Chinese government eases rules on coveted expat green cards

Chinese government eases rules on coveted expat green cards

Chinese government eases rules on coveted expat green cards

Since 2016, the Chinese government has been gradually easing the expatriate requirements on its coveted green card permanent residency permits.

Given that Chinese immigration’s annual visa renewal as well as its initial entry requirements aren’t exactly straightforward, it’s no wonder a green card is the dream of the majority of expats living and working in the country. However, up until two years ago, the coveted visa was one of the most difficult to obtain anywhere in the world. Chinese immigration authorities weren’t thrilled with it either, as its requirements and bureaucracy were a nightmare, causing semi-permanent backlogs within the Public Security Bureau.

It has to be said the process isn’t perfect as yet, but the introduction of a new-style card with a machine-readable microchip has helped its users, and the gradual easing of applications is making life less stressful for the authority’s workers as well as opening up the visa to international professionals across a wide range of sectors. The break point occurred in 2016, when permanent residency was granted to 1,576 foreigners, an increase on the previous year of 163 per cent.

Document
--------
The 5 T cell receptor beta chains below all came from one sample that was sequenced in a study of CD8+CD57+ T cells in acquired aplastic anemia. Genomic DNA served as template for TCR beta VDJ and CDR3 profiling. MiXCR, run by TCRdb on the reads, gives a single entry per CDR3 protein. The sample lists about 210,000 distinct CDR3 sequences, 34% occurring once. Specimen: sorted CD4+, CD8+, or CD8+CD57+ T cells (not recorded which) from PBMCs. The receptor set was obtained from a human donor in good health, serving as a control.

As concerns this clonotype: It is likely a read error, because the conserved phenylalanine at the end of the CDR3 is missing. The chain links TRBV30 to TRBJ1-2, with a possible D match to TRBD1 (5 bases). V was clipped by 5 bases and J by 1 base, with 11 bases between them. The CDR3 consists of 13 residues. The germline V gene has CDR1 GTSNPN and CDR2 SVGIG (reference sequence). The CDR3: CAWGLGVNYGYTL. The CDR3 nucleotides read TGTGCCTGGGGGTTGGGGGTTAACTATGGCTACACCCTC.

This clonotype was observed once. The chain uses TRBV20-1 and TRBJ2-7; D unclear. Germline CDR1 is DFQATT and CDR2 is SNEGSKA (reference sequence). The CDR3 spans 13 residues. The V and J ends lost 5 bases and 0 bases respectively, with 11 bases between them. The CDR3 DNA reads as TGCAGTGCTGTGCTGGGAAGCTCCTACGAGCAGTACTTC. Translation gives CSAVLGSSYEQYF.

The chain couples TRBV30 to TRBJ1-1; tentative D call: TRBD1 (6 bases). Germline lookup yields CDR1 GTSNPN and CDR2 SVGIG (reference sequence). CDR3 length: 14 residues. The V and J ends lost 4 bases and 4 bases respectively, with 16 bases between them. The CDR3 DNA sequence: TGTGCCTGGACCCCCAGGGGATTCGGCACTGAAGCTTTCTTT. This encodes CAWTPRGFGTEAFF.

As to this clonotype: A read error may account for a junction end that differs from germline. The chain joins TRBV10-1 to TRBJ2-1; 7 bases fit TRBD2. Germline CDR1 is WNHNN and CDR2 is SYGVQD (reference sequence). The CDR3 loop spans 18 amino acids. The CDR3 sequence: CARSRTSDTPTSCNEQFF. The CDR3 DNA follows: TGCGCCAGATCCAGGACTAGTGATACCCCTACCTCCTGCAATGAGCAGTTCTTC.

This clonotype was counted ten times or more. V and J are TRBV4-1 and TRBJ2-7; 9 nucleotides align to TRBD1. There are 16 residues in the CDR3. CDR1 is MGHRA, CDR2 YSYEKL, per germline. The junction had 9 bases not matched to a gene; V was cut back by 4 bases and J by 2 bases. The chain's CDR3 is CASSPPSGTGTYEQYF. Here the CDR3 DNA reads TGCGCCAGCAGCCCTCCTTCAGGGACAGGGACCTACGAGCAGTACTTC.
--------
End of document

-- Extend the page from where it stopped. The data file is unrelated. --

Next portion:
One happy expat who, together with his native Ordos wife, runs a school in Inner Mongolia, didn’t experience many problems when he applied, with the entire process taking just over a year. Aaron Patterson and his wife came to China in 2017 in order to start a school after working in the UK for nine years. The project flourished, with Patterson eventually deciding to seek permanent residency. At first, he was told he’d need to have been awarded the Nobel Prize to have half a chance of realising his ambition, but he ploughed on anyway.

Before long, he found the local government going out of its way to be supportive and helpful, checking all his documents before they were submitted and advising him on details. As informed, his green card was presented to him just over one year later, leaving him to concentrate on making the school even more successful. Head of the Centre for China and Globalisation Wang Huiyao believes China’s easing of the rules illustrates the country’s immigration office is now opening up and becoming more flexible towards expatriates in order to continue with reform plans and attract even more top talent to the country.

Related Stories:

Latest News: